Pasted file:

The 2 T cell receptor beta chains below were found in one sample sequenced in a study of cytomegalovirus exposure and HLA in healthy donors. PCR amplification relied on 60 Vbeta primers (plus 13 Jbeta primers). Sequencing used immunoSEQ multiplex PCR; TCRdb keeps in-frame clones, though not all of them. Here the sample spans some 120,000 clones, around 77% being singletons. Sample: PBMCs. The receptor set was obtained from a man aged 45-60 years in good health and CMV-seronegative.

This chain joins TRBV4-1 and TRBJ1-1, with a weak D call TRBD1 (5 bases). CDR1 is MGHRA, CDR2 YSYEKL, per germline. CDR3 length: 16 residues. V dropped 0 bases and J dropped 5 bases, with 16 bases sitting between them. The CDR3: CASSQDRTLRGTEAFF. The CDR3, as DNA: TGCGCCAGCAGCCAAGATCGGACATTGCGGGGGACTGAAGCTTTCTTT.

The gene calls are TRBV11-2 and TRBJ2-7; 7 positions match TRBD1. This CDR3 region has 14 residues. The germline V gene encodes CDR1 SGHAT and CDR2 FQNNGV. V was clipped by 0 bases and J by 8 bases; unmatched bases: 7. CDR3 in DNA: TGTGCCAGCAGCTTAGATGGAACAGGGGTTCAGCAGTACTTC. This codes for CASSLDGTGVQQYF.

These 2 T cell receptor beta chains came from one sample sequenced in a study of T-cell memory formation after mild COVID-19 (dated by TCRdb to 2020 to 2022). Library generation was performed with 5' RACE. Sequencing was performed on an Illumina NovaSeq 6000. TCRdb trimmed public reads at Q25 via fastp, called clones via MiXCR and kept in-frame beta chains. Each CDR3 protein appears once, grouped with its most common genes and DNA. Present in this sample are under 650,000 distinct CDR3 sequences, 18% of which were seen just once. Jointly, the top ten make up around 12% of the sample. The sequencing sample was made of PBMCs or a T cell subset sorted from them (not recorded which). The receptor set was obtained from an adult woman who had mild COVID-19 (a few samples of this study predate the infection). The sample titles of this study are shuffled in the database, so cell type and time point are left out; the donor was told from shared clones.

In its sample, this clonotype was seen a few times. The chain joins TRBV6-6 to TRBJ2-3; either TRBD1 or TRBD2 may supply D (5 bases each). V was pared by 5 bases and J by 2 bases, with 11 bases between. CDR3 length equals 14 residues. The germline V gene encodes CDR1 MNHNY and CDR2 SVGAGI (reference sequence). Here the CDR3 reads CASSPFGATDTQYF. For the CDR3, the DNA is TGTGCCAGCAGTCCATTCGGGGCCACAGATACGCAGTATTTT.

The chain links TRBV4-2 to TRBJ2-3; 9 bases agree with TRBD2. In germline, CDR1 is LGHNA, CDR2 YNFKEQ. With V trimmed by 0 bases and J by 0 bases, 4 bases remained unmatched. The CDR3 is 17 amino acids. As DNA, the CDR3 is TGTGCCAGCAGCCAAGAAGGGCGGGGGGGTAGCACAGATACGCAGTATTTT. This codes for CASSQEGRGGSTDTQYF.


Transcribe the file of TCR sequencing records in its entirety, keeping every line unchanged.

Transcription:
The 2 T cell receptor beta chains below were found in one sample sequenced in a study of cytomegalovirus exposure and HLA in healthy donors. PCR amplification relied on 60 Vbeta primers (plus 13 Jbeta primers). Sequencing used immunoSEQ multiplex PCR; TCRdb keeps in-frame clones, though not all of them. Here the sample spans some 120,000 clones, around 77% being singletons. Sample: PBMCs. The receptor set was obtained from a man aged 45-60 years in good health and CMV-seronegative.

This chain joins TRBV4-1 and TRBJ1-1, with a weak D call TRBD1 (5 bases). CDR1 is MGHRA, CDR2 YSYEKL, per germline. CDR3 length: 16 residues. V dropped 0 bases and J dropped 5 bases, with 16 bases sitting between them. The CDR3: CASSQDRTLRGTEAFF. The CDR3, as DNA: TGCGCCAGCAGCCAAGATCGGACATTGCGGGGGACTGAAGCTTTCTTT.

The gene calls are TRBV11-2 and TRBJ2-7; 7 positions match TRBD1. This CDR3 region has 14 residues. The germline V gene encodes CDR1 SGHAT and CDR2 FQNNGV. V was clipped by 0 bases and J by 8 bases; unmatched bases: 7. CDR3 in DNA: TGTGCCAGCAGCTTAGATGGAACAGGGGTTCAGCAGTACTTC. This codes for CASSLDGTGVQQYF.

These 2 T cell receptor beta chains came from one sample sequenced in a study of T-cell memory formation after mild COVID-19 (dated by TCRdb to 2020 to 2022). Library generation was performed with 5' RACE. Sequencing was performed on an Illumina NovaSeq 6000. TCRdb trimmed public reads at Q25 via fastp, called clones via MiXCR and kept in-frame beta chains. Each CDR3 protein appears once, grouped with its most common genes and DNA. Present in this sample are under 650,000 distinct CDR3 sequences, 18% of which were seen just once. Jointly, the top ten make up around 12% of the sample. The sequencing sample was made of PBMCs or a T cell subset sorted from them (not recorded which). The receptor set was obtained from an adult woman who had mild COVID-19 (a few samples of this study predate the infection). The sample titles of this study are shuffled in the database, so cell type and time point are left out; the donor was told from shared clones.

In its sample, this clonotype was seen a few times. The chain joins TRBV6-6 to TRBJ2-3; either TRBD1 or TRBD2 may supply D (5 bases each). V was pared by 5 bases and J by 2 bases, with 11 bases between. CDR3 length equals 14 residues. The germline V gene encodes CDR1 MNHNY and CDR2 SVGAGI (reference sequence). Here the CDR3 reads CASSPFGATDTQYF. For the CDR3, the DNA is TGTGCCAGCAGTCCATTCGGGGCCACAGATACGCAGTATTTT.

The chain links TRBV4-2 to TRBJ2-3; 9 bases agree with TRBD2. In germline, CDR1 is LGHNA, CDR2 YNFKEQ. With V trimmed by 0 bases and J by 0 bases, 4 bases remained unmatched. The CDR3 is 17 amino acids. As DNA, the CDR3 is TGTGCCAGCAGCCAAGAAGGGCGGGGGGGTAGCACAGATACGCAGTATTTT. This codes for CASSQEGRGGSTDTQYF.